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I have read that neurons have proportionately less MHC molecules than other cells of the body. What is the advantage of this?

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Antigen presentation by MHC will induce a cytotoxic response by the immune system, which is usually a good thing in the body since most cells can just divide and replicate again. Neurons, however, are particularly ineffective at regenerating from such an attack, and are not easy to come by; they are also rather important! Better not to risk it, eh?

That being said, neuronal expression of MHC is actually a pretty complex case, and this open-access article is a good start down the rabbit hole (see also here, here, and here if you have access).

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What happens if a neuron is infected by bacterium, let's say which is definitely gonna kill it ? If it presents an antigen then also it will be lysed and if it doesn't then the bacteria will kill it. –  biogirl Sep 14 '13 at 16:54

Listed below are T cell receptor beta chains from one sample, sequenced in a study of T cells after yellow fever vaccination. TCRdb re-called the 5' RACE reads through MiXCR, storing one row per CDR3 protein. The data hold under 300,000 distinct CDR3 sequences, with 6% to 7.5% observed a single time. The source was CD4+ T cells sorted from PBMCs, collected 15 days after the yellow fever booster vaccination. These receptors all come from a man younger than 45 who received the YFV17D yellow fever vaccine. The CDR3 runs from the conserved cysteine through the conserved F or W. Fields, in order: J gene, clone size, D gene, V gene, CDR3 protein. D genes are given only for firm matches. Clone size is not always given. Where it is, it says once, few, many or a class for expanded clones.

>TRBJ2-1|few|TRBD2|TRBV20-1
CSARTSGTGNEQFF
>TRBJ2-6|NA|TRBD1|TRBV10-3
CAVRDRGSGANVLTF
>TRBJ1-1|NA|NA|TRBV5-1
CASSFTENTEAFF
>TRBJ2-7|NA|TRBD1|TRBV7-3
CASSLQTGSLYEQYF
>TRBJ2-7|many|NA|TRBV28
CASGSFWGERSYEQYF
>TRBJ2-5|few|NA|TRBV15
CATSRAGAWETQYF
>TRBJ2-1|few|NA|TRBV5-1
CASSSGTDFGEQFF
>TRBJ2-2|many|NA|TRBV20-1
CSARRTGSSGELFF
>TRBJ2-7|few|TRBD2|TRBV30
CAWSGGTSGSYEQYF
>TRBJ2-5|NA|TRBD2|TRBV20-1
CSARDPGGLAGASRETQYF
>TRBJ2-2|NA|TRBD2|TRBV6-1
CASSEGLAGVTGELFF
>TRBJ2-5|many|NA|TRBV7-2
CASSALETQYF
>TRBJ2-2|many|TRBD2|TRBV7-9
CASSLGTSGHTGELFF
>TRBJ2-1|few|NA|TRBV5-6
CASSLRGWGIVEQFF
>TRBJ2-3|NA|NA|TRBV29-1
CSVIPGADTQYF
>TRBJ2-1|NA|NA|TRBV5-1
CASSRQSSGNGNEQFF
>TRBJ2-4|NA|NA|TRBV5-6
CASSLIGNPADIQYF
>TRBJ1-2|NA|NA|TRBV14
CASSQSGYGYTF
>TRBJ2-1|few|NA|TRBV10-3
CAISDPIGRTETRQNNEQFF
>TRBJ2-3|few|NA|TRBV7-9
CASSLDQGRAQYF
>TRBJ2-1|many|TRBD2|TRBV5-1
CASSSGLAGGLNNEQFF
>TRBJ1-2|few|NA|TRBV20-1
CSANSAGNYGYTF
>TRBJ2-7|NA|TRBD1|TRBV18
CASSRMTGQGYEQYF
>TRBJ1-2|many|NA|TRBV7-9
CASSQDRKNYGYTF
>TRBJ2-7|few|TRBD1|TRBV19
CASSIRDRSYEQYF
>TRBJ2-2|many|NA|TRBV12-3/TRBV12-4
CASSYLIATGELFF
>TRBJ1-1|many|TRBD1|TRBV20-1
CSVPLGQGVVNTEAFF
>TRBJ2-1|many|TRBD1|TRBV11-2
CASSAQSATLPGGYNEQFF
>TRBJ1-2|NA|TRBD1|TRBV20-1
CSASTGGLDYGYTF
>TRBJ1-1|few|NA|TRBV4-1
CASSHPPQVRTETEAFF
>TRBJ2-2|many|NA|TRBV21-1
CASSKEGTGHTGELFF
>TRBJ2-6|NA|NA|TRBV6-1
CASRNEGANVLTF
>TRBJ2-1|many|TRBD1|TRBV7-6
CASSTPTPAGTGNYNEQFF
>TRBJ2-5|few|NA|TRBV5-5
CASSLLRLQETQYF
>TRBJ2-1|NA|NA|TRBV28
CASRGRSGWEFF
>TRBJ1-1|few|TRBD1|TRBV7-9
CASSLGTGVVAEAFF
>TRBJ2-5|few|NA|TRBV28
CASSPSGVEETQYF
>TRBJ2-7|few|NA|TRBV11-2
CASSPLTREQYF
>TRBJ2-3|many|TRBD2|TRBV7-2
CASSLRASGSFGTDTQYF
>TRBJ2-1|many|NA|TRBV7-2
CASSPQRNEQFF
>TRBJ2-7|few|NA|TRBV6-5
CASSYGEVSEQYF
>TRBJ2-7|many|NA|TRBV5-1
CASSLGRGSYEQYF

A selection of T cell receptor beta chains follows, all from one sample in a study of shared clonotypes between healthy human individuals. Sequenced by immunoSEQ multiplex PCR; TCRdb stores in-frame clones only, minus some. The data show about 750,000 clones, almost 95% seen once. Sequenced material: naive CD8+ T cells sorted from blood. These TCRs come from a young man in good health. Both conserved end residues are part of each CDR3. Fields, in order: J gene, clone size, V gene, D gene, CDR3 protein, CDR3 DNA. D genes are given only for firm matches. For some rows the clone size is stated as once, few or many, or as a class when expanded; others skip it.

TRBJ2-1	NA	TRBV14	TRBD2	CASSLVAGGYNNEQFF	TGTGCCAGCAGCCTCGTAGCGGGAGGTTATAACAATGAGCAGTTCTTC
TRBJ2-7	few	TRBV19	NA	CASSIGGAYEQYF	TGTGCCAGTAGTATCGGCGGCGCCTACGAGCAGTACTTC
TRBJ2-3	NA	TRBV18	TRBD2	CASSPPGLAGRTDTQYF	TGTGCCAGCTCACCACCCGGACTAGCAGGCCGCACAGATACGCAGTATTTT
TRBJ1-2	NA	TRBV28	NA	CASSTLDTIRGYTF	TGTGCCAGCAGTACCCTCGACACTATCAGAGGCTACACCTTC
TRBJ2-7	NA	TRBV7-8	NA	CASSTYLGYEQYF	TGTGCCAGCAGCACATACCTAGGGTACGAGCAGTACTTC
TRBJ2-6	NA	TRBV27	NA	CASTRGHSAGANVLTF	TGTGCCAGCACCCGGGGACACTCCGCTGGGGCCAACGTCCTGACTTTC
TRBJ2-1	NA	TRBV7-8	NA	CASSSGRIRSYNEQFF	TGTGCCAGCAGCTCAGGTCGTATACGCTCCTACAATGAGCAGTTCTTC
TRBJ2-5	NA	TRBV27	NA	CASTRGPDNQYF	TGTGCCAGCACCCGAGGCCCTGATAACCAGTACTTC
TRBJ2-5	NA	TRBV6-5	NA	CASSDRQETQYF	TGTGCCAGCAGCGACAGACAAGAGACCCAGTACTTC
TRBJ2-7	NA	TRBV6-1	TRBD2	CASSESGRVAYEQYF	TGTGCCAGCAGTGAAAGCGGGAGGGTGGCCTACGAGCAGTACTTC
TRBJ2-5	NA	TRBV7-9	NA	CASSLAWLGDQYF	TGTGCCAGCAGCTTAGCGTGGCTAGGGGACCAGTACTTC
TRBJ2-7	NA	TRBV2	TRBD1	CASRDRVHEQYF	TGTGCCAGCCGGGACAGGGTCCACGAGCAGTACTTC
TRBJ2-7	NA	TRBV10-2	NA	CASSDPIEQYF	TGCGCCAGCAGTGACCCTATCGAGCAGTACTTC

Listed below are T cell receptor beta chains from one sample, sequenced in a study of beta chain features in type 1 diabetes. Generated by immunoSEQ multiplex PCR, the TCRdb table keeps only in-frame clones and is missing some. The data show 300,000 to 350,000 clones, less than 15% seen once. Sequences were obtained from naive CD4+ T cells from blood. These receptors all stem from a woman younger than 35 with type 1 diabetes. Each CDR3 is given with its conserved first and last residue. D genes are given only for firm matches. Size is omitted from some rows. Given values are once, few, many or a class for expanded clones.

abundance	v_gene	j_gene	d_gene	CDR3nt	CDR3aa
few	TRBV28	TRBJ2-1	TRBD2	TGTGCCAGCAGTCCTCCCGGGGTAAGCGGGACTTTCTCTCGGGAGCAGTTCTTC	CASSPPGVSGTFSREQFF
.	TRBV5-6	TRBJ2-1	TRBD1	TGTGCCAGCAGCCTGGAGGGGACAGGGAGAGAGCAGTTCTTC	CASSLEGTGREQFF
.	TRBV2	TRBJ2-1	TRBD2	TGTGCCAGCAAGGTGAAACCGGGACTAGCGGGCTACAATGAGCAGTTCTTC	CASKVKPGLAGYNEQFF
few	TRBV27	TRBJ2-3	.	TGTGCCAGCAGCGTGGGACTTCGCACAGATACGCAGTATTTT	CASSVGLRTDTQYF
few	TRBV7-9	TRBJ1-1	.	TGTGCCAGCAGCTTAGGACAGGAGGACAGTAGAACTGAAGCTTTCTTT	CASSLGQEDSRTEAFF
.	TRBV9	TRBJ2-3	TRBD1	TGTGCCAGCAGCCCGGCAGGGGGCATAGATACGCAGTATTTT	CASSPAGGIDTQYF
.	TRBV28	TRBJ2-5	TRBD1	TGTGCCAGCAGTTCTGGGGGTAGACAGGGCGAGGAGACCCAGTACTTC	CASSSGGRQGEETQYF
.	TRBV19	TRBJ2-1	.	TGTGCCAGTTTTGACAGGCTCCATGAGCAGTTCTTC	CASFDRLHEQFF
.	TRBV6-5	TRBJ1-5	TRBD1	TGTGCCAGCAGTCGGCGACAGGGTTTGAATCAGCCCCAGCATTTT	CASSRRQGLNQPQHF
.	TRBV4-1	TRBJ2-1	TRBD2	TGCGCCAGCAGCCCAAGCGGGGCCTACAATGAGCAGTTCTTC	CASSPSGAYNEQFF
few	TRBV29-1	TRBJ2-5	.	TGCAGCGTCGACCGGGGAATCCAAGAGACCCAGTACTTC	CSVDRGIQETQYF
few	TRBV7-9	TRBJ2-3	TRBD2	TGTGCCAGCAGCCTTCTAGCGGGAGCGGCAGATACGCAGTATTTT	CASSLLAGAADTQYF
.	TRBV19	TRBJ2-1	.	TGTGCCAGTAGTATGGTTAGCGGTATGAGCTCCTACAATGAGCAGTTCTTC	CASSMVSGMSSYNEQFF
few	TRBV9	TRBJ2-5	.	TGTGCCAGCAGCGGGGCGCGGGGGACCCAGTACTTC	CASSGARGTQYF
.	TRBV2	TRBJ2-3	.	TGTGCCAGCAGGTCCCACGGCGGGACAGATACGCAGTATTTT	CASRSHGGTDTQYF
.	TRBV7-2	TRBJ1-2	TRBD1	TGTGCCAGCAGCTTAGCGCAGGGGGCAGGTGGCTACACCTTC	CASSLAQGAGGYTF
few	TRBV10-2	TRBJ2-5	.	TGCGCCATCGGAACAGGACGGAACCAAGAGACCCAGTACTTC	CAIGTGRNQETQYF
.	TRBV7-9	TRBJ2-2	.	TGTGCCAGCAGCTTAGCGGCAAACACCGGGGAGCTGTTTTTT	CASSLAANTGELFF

Are the few MHC molecules there just so that the immune system is warned of the presence of bacteria ? Does that make any difference if few MHC presents the antigen or thousands present it ? Is there a threshold over which a cytotoxic response takes place ? –  biogirl Sep 14 '13 at 16:58
    
@biogirl Listeria monocytogenes does just that and can cause bacterial meningitis, which is highly lethal. Neurons can respond to interferons and can upregulate MHC expression during infection; there's even some evidence that impairment of neuron function itself spurs that process (here and here). T-cells can respond if presented with as few as 3 MHC-peptide complexes. –  Amory Sep 17 '13 at 5:24
    
The brain also has resident immune cells, in particular microglia. –  Amory Sep 17 '13 at 5:26
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Just because they can doesn't mean doing so is particularly efficient. Besides, T-cells aren't floating around through the brain like elsewhere. Usually, it seems, MHC is not readily expressed unless induced by infection. –  Amory Sep 17 '13 at 17:32
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